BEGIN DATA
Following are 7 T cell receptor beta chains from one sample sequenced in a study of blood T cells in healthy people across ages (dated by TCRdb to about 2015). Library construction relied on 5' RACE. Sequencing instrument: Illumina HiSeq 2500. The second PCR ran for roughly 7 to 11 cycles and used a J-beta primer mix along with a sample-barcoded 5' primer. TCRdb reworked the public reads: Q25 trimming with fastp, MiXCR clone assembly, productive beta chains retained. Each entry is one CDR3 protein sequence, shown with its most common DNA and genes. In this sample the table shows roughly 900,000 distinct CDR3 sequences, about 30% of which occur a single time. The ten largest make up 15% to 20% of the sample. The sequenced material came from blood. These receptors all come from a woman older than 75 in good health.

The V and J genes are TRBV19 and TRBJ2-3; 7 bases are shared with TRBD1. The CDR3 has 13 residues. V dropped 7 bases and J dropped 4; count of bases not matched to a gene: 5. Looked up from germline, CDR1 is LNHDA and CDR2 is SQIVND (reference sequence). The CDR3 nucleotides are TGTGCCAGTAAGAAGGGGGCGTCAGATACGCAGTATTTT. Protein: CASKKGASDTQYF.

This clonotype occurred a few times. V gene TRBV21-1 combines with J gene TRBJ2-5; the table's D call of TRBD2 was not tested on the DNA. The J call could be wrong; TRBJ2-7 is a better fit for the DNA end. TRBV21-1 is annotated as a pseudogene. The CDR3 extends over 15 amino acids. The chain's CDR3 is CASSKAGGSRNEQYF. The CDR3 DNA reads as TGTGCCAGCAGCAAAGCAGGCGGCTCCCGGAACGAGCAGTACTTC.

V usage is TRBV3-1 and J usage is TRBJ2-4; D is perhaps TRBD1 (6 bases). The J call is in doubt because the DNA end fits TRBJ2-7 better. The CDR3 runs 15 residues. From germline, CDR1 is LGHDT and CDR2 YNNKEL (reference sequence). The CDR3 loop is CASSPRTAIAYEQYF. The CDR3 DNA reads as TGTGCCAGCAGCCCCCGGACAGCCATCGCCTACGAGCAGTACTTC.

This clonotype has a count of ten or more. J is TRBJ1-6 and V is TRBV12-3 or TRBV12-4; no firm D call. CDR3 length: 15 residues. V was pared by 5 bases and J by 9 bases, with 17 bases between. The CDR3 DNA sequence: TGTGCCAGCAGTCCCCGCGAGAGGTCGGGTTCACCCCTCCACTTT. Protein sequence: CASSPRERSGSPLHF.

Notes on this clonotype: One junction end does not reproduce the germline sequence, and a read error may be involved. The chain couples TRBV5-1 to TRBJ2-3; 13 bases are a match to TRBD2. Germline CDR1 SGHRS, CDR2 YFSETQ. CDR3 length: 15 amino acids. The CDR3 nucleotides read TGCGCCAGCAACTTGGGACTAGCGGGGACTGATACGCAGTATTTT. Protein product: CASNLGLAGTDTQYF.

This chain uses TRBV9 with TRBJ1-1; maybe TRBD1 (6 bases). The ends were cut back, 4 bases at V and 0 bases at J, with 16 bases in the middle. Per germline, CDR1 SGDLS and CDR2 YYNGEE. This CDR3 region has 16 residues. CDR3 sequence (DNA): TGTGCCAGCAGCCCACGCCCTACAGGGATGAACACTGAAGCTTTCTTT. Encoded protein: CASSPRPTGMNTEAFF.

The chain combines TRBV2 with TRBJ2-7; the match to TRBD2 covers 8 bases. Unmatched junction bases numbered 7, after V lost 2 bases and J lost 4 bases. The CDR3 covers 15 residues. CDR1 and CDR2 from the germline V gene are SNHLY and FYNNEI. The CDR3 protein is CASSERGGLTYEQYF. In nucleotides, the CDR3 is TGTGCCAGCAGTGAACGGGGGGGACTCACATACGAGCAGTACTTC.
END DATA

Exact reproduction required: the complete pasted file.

Following are 7 T cell receptor beta chains from one sample sequenced in a study of blood T cells in healthy people across ages (dated by TCRdb to about 2015). Library construction relied on 5' RACE. Sequencing instrument: Illumina HiSeq 2500. The second PCR ran for roughly 7 to 11 cycles and used a J-beta primer mix along with a sample-barcoded 5' primer. TCRdb reworked the public reads: Q25 trimming with fastp, MiXCR clone assembly, productive beta chains retained. Each entry is one CDR3 protein sequence, shown with its most common DNA and genes. In this sample the table shows roughly 900,000 distinct CDR3 sequences, about 30% of which occur a single time. The ten largest make up 15% to 20% of the sample. The sequenced material came from blood. These receptors all come from a woman older than 75 in good health.

The V and J genes are TRBV19 and TRBJ2-3; 7 bases are shared with TRBD1. The CDR3 has 13 residues. V dropped 7 bases and J dropped 4; count of bases not matched to a gene: 5. Looked up from germline, CDR1 is LNHDA and CDR2 is SQIVND (reference sequence). The CDR3 nucleotides are TGTGCCAGTAAGAAGGGGGCGTCAGATACGCAGTATTTT. Protein: CASKKGASDTQYF.

This clonotype occurred a few times. V gene TRBV21-1 combines with J gene TRBJ2-5; the table's D call of TRBD2 was not tested on the DNA. The J call could be wrong; TRBJ2-7 is a better fit for the DNA end. TRBV21-1 is annotated as a pseudogene. The CDR3 extends over 15 amino acids. The chain's CDR3 is CASSKAGGSRNEQYF. The CDR3 DNA reads as TGTGCCAGCAGCAAAGCAGGCGGCTCCCGGAACGAGCAGTACTTC.

V usage is TRBV3-1 and J usage is TRBJ2-4; D is perhaps TRBD1 (6 bases). The J call is in doubt because the DNA end fits TRBJ2-7 better. The CDR3 runs 15 residues. From germline, CDR1 is LGHDT and CDR2 YNNKEL (reference sequence). The CDR3 loop is CASSPRTAIAYEQYF. The CDR3 DNA reads as TGTGCCAGCAGCCCCCGGACAGCCATCGCCTACGAGCAGTACTTC.

This clonotype has a count of ten or more. J is TRBJ1-6 and V is TRBV12-3 or TRBV12-4; no firm D call. CDR3 length: 15 residues. V was pared by 5 bases and J by 9 bases, with 17 bases between. The CDR3 DNA sequence: TGTGCCAGCAGTCCCCGCGAGAGGTCGGGTTCACCCCTCCACTTT. Protein sequence: CASSPRERSGSPLHF.

Notes on this clonotype: One junction end does not reproduce the germline sequence, and a read error may be involved. The chain couples TRBV5-1 to TRBJ2-3; 13 bases are a match to TRBD2. Germline CDR1 SGHRS, CDR2 YFSETQ. CDR3 length: 15 amino acids. The CDR3 nucleotides read TGCGCCAGCAACTTGGGACTAGCGGGGACTGATACGCAGTATTTT. Protein product: CASNLGLAGTDTQYF.

This chain uses TRBV9 with TRBJ1-1; maybe TRBD1 (6 bases). The ends were cut back, 4 bases at V and 0 bases at J, with 16 bases in the middle. Per germline, CDR1 SGDLS and CDR2 YYNGEE. This CDR3 region has 16 residues. CDR3 sequence (DNA): TGTGCCAGCAGCCCACGCCCTACAGGGATGAACACTGAAGCTTTCTTT. Encoded protein: CASSPRPTGMNTEAFF.

The chain combines TRBV2 with TRBJ2-7; the match to TRBD2 covers 8 bases. Unmatched junction bases numbered 7, after V lost 2 bases and J lost 4 bases. The CDR3 covers 15 residues. CDR1 and CDR2 from the germline V gene are SNHLY and FYNNEI. The CDR3 protein is CASSERGGLTYEQYF. In nucleotides, the CDR3 is TGTGCCAGCAGTGAACGGGGGGGACTCACATACGAGCAGTACTTC.